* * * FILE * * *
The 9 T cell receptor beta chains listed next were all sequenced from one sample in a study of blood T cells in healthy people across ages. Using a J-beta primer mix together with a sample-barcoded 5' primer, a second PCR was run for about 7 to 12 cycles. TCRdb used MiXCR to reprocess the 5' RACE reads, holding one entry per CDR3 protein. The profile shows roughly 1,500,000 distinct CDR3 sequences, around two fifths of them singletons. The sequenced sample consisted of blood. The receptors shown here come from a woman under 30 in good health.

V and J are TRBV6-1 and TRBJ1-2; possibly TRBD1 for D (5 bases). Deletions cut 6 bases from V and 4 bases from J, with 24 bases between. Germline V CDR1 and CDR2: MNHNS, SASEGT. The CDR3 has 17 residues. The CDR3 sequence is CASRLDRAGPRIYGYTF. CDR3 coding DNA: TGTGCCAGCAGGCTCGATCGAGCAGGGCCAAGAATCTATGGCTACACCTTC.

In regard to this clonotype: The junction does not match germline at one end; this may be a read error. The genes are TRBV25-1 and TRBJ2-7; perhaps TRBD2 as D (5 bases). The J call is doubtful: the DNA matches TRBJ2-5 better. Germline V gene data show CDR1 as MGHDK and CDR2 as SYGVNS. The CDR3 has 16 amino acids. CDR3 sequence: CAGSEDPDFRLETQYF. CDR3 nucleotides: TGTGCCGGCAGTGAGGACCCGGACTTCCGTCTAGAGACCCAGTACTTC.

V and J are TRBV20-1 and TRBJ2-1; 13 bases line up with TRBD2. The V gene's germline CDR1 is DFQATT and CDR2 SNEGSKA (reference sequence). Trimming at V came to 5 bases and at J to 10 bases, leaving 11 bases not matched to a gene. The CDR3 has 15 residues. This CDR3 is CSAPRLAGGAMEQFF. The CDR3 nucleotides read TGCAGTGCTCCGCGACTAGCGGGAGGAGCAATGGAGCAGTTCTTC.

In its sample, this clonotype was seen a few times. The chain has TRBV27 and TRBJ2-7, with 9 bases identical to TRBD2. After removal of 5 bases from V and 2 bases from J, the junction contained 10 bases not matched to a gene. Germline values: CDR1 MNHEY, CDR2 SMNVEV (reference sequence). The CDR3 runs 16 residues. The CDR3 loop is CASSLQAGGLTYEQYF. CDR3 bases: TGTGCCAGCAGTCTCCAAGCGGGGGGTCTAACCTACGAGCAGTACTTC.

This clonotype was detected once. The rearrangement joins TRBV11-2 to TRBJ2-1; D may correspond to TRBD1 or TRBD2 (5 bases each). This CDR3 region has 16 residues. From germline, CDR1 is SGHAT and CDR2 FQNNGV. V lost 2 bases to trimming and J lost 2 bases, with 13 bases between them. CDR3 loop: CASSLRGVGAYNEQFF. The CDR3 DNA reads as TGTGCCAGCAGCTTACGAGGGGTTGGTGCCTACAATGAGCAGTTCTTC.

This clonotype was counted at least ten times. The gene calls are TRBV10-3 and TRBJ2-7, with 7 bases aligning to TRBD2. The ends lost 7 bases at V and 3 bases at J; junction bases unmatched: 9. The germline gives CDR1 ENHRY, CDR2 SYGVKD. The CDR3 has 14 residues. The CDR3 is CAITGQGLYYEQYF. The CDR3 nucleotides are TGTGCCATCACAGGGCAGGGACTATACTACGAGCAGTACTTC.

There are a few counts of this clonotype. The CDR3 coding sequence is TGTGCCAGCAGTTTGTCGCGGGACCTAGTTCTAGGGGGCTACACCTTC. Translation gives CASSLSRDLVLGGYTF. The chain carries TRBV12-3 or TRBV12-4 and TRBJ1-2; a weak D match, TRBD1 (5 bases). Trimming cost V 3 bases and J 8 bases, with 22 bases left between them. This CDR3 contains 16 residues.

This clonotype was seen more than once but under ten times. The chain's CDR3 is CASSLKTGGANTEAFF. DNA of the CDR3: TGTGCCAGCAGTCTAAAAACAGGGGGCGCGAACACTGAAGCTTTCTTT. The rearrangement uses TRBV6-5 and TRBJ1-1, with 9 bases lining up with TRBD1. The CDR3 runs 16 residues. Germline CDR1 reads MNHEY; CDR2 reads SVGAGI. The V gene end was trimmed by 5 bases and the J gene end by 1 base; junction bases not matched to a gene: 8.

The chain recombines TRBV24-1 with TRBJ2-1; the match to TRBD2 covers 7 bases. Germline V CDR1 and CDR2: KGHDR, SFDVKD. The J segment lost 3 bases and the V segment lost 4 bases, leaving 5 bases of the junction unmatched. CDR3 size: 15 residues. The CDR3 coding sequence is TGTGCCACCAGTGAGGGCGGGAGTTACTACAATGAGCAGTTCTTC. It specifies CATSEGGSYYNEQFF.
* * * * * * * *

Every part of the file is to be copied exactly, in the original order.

The 9 T cell receptor beta chains listed next were all sequenced from one sample in a study of blood T cells in healthy people across ages. Using a J-beta primer mix together with a sample-barcoded 5' primer, a second PCR was run for about 7 to 12 cycles. TCRdb used MiXCR to reprocess the 5' RACE reads, holding one entry per CDR3 protein. The profile shows roughly 1,500,000 distinct CDR3 sequences, around two fifths of them singletons. The sequenced sample consisted of blood. The receptors shown here come from a woman under 30 in good health.

V and J are TRBV6-1 and TRBJ1-2; possibly TRBD1 for D (5 bases). Deletions cut 6 bases from V and 4 bases from J, with 24 bases between. Germline V CDR1 and CDR2: MNHNS, SASEGT. The CDR3 has 17 residues. The CDR3 sequence is CASRLDRAGPRIYGYTF. CDR3 coding DNA: TGTGCCAGCAGGCTCGATCGAGCAGGGCCAAGAATCTATGGCTACACCTTC.

In regard to this clonotype: The junction does not match germline at one end; this may be a read error. The genes are TRBV25-1 and TRBJ2-7; perhaps TRBD2 as D (5 bases). The J call is doubtful: the DNA matches TRBJ2-5 better. Germline V gene data show CDR1 as MGHDK and CDR2 as SYGVNS. The CDR3 has 16 amino acids. CDR3 sequence: CAGSEDPDFRLETQYF. CDR3 nucleotides: TGTGCCGGCAGTGAGGACCCGGACTTCCGTCTAGAGACCCAGTACTTC.

V and J are TRBV20-1 and TRBJ2-1; 13 bases line up with TRBD2. The V gene's germline CDR1 is DFQATT and CDR2 SNEGSKA (reference sequence). Trimming at V came to 5 bases and at J to 10 bases, leaving 11 bases not matched to a gene. The CDR3 has 15 residues. This CDR3 is CSAPRLAGGAMEQFF. The CDR3 nucleotides read TGCAGTGCTCCGCGACTAGCGGGAGGAGCAATGGAGCAGTTCTTC.

In its sample, this clonotype was seen a few times. The chain has TRBV27 and TRBJ2-7, with 9 bases identical to TRBD2. After removal of 5 bases from V and 2 bases from J, the junction contained 10 bases not matched to a gene. Germline values: CDR1 MNHEY, CDR2 SMNVEV (reference sequence). The CDR3 runs 16 residues. The CDR3 loop is CASSLQAGGLTYEQYF. CDR3 bases: TGTGCCAGCAGTCTCCAAGCGGGGGGTCTAACCTACGAGCAGTACTTC.

This clonotype was detected once. The rearrangement joins TRBV11-2 to TRBJ2-1; D may correspond to TRBD1 or TRBD2 (5 bases each). This CDR3 region has 16 residues. From germline, CDR1 is SGHAT and CDR2 FQNNGV. V lost 2 bases to trimming and J lost 2 bases, with 13 bases between them. CDR3 loop: CASSLRGVGAYNEQFF. The CDR3 DNA reads as TGTGCCAGCAGCTTACGAGGGGTTGGTGCCTACAATGAGCAGTTCTTC.

This clonotype was counted at least ten times. The gene calls are TRBV10-3 and TRBJ2-7, with 7 bases aligning to TRBD2. The ends lost 7 bases at V and 3 bases at J; junction bases unmatched: 9. The germline gives CDR1 ENHRY, CDR2 SYGVKD. The CDR3 has 14 residues. The CDR3 is CAITGQGLYYEQYF. The CDR3 nucleotides are TGTGCCATCACAGGGCAGGGACTATACTACGAGCAGTACTTC.

There are a few counts of this clonotype. The CDR3 coding sequence is TGTGCCAGCAGTTTGTCGCGGGACCTAGTTCTAGGGGGCTACACCTTC. Translation gives CASSLSRDLVLGGYTF. The chain carries TRBV12-3 or TRBV12-4 and TRBJ1-2; a weak D match, TRBD1 (5 bases). Trimming cost V 3 bases and J 8 bases, with 22 bases left between them. This CDR3 contains 16 residues.

This clonotype was seen more than once but under ten times. The chain's CDR3 is CASSLKTGGANTEAFF. DNA of the CDR3: TGTGCCAGCAGTCTAAAAACAGGGGGCGCGAACACTGAAGCTTTCTTT. The rearrangement uses TRBV6-5 and TRBJ1-1, with 9 bases lining up with TRBD1. The CDR3 runs 16 residues. Germline CDR1 reads MNHEY; CDR2 reads SVGAGI. The V gene end was trimmed by 5 bases and the J gene end by 1 base; junction bases not matched to a gene: 8.

The chain recombines TRBV24-1 with TRBJ2-1; the match to TRBD2 covers 7 bases. Germline V CDR1 and CDR2: KGHDR, SFDVKD. The J segment lost 3 bases and the V segment lost 4 bases, leaving 5 bases of the junction unmatched. CDR3 size: 15 residues. The CDR3 coding sequence is TGTGCCACCAGTGAGGGCGGGAGTTACTACAATGAGCAGTTCTTC. It specifies CATSEGGSYYNEQFF.